In accelerating equity markets, it can be difficult to find value, and one stock that has flown under the radar is Medicure (TSX:MPH). With a market capitalization of roughly $107 million, Medicure is a small-cap stock with serious upside. The company’s strong balance sheet and expanding product pipeline leaves it well positioned to be a key player in the growing cardiovascular therapeutics market.
With the S&P 500 Healthcare Index earning annualized returns of approximately 12% since 2014, there is reason for investors to be bullish on the medical industry. One key driver of health-sector growth is an increasing aging population, which will enhance demand for efficient, affordable care. With this in mind, investors looking for exposure in the healthcare sector will benefit from companies with a specialized focus on delivering treatments to large markets at a reasonable price.
Cardiovascular disease (CVD) is the leading cause of death globally and accounts for a quarter of total annual deaths in the United States. In fact, John Hopkins Medicine estimates that nearly 84 million Americans suffer from some type of CVD. Hence, it is clear that the U.S. provides a robust market for CVD therapeutics, and specialty companies such as Medicure stand to benefit.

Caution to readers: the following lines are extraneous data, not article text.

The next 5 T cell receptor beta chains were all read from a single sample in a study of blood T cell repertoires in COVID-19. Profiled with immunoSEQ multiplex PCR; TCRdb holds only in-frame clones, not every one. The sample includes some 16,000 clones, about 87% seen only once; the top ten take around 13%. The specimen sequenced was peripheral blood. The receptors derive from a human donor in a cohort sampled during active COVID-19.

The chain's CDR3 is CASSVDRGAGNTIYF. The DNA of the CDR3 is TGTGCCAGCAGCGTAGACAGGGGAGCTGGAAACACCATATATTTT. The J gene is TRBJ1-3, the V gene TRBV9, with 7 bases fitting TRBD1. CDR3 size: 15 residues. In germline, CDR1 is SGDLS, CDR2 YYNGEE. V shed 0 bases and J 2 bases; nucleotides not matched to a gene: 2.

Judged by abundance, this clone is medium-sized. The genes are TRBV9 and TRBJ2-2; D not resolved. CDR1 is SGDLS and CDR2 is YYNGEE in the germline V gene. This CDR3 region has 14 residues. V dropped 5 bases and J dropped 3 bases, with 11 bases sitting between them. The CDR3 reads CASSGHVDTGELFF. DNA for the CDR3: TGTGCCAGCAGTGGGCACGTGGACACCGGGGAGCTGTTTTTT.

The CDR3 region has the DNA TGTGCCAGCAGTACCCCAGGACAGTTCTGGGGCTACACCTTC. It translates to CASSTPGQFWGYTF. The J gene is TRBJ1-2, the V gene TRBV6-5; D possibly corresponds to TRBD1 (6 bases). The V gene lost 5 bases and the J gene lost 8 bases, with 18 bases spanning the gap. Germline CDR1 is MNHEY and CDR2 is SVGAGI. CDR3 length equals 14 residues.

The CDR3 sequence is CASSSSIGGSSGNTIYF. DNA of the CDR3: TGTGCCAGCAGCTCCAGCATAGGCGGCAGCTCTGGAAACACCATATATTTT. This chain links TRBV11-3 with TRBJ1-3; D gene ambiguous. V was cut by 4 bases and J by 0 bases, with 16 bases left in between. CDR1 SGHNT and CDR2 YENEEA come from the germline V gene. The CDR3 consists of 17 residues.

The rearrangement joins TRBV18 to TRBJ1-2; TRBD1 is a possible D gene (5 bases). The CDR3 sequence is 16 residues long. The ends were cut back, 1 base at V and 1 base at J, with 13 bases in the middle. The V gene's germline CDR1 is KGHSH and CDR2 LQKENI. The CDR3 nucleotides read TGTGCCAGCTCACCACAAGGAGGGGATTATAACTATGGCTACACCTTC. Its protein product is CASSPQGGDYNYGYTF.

Medicure is headquartered in Winnipeg, Manitoba, and has a handful of operating subsidiaries in the U.S. and Barbados. The company targets hospitals with a premier focus on the sale of Aggrastat—a tirofiban hydrochloride injection. Tirofiban actively deters blood clotting, which can dramatically reduce the risk of heart attacks and other cardiovascular events.
In addition to Aggrastat, Medicure has a handful of other cardiovascular therapeutics available to the public. For example, two products currently sold by Medicure include Zypitamag and a sodium nitroprusside injection. Zypitamag works to lower bad cholesterol and the nitroprusside injection offers an immediate solution to high blood pressure.
So, why is Medicure worth a closer look?
1. Strong fundamentals
Over the past few years, the company has consistently generated revenues in the mid to upper $20 million range and has ample cash on the books to potentially build a stronger product pipeline. In addition to having a healthy amount of cash, Medicure’s balance sheet has seen a significant reduction in debt which further stabilizes the company’s financial position. However, if the management team decides to allocate excess cash to research and development (R&D) initiatives, the company could also profit (queue point two).
2. Investment in R&D
Medicure has gradually increased investment in R&D on a year-over-year basis as the company scales up for clinical trial advancement. Diversifying away from the CVD market, Medicure’s product Taradoxal treats a neurological disorder called Tardive Dyskinesia (TD). With no present FDA-approved treatment for TD, Taradoxal could be an impending game-changer that is currently in phase IIa of clinical trials.
3. Historical return on assets
Through a series of transactions spanning from 2014 to 2017, Medicure secured a majority interest in Apicore. In late 2017, the company sold Apicore for US$105 million, which represented a strong return on investment.
Given the aforementioned catalysts, Medicure should be added to the watch list for the possibility of wholesome returns.
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Fool contributor Tom Hoy has no position in the companies mentioned.